How Does Fibre Optic Cable Work?

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Fibre optic cables are an intricate part of our modern society. They, along with other data cabling, are largely responsible for what we now call the “Global Community.” But, like many wonders of the modern era, most people have very little idea about the complex engineering and construction of these communication devices. Join today as we explain how this fascinating technology works.

What Are Fibre Optic Strands?

Let’s start with the most basic part of a fibre optic cable, which is the clear silicone strands that make up the core of the cable. Fibre optic strands are usually very thin, about the same width as human hair. These are the most important part of the cable as they allow the transmission of data through lightwaves, but more on that later.

What Makes a Fibre Optic Cable

First, let’s briefly cover what else you can expect to find in a fibre optic cable for data cabling. First, you’ll have a jacket that protects the fibre optic strands and also acts as a barrier to keep light from escaping. That’s pretty much it for things you can always expect to find, but there are also many specialized fibre optic cables.

Types of Fibre Optic Cables

Sometimes, fibre optic cables are designed for a specific use or as part of a larger system. When talking about a single fibre optic strand, the term mode is often used, which is important to know because multi-mode cables are commonly used. As you might expect, these cables include two or more strands that allow for greater volume and flexibility in transit.

Typically, multi-mode optical fibre is used for short distances, such as building networks. We get a little more into how light actually carries data below, but let’s just say it’s tricky. As a result, these cables suffer from modal dispersion and will become ineffective beyond a certain range.

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How Data is Coded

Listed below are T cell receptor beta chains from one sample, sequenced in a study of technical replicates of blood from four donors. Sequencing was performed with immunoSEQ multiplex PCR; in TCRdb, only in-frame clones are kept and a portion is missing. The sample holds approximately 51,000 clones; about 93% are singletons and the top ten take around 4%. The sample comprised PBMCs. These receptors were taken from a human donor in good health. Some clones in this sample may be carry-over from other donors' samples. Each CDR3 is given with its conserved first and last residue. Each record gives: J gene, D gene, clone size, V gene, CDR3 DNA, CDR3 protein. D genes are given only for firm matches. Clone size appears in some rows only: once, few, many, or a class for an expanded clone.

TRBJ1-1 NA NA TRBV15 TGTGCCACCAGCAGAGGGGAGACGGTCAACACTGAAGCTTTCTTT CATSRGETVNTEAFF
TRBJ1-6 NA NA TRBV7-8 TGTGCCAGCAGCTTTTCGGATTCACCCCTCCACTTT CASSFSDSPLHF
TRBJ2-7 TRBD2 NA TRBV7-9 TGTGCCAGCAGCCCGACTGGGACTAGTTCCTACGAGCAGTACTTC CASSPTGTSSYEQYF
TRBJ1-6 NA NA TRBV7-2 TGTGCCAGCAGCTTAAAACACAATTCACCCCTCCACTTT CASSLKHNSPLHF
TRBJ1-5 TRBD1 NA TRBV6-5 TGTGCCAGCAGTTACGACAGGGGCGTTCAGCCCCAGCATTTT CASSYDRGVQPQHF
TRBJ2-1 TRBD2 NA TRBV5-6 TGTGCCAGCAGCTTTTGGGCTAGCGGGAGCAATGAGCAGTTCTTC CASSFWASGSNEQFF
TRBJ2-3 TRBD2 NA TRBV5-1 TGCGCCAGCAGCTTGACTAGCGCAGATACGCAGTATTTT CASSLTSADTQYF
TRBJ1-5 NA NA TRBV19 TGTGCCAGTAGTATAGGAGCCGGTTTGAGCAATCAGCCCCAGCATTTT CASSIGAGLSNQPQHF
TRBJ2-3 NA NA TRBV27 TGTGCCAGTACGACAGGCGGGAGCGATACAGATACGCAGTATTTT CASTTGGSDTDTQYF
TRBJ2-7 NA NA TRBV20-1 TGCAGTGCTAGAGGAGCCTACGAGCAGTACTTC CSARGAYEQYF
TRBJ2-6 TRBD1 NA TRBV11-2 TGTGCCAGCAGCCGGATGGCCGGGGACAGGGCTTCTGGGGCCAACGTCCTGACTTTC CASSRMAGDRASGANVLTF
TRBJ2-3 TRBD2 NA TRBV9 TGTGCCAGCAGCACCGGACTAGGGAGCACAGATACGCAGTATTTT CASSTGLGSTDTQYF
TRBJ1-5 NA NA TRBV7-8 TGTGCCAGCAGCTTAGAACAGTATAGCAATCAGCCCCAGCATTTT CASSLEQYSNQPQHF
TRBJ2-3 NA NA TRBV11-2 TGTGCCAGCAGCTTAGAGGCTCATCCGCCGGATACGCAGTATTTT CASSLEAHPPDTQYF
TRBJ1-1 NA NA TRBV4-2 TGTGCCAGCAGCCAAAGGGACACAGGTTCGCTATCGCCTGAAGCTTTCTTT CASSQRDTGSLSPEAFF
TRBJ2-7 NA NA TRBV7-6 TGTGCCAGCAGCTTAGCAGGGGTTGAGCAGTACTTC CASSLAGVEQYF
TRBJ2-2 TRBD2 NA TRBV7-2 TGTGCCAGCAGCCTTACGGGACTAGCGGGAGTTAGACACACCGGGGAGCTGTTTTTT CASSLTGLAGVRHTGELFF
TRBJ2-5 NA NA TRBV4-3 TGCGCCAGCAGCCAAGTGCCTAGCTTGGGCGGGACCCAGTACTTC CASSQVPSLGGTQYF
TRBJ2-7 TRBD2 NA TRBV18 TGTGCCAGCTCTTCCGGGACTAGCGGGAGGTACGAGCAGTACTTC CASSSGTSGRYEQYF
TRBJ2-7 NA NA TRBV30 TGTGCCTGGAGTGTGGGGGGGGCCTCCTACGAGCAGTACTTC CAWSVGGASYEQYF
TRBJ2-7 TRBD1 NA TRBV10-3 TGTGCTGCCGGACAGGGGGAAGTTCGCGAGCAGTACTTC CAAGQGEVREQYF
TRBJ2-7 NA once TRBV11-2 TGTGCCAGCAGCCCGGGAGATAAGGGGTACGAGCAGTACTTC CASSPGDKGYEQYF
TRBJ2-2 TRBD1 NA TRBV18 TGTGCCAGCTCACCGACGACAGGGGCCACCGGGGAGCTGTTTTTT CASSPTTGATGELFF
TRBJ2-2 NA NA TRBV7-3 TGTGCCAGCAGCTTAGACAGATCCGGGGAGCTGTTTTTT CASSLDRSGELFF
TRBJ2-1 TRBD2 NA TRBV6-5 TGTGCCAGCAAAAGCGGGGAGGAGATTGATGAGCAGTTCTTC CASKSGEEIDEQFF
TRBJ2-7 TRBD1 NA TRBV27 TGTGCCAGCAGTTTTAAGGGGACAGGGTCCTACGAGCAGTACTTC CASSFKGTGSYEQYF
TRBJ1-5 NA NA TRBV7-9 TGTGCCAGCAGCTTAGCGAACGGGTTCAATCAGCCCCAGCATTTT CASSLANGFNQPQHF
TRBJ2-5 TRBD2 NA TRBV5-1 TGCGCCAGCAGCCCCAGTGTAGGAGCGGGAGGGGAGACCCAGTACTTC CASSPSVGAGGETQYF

Now that we understand what a fibre optic cable is and how it can be modified for different purposes, the next part of our data cabling adventure is to look at how light carries data over long distances. As you might expect, this is a topic with a fair amount of depth, so we will try to keep the explanation brief.

You’ve probably heard about morse code machines through old movies, museums or other media. These used a simple process and a unique code to send messages, which essentially involved turning the power on and off in a specified interval. Long or short pauses and presses became an entire alphabet used for everything from love letters to military orders.

It is only a slight oversimplification to say that fibre optic cables work in the same way. The data travelling through the cables are just flashes of light known as binary. This is the language behind all computer technology. However, we know that fibre-optic cables connect entire landmasses, so how do our memes, videos and blogs become just simple flashes of light?

Transceivers (transmitters and receivers) are the answer. These are placed on either side of the fibre optic cable and either send or receive the signals. Three technologies work in harmony to make a seamless transition for the data, which we explain below.

Digital-Analog Converter

A critical piece of the equation, the converter converts digital information into analog signals(digital-to-analog converter) or vice versa (analog-to-digital converter). This is how our memes become on/off flashes of light.

Driver Amplifier

Some cables span entire oceans, and others travel long distances across countries. As a result, boosting the electrical signal before sending it can help it reach its destination with minimal predistortion.


This device separates the light beams and also modulates the light to transmit specific information. Perhaps the most complex of the process, further reading will be very interesting if this article didn’t sufficiently wet your exploratory whistle.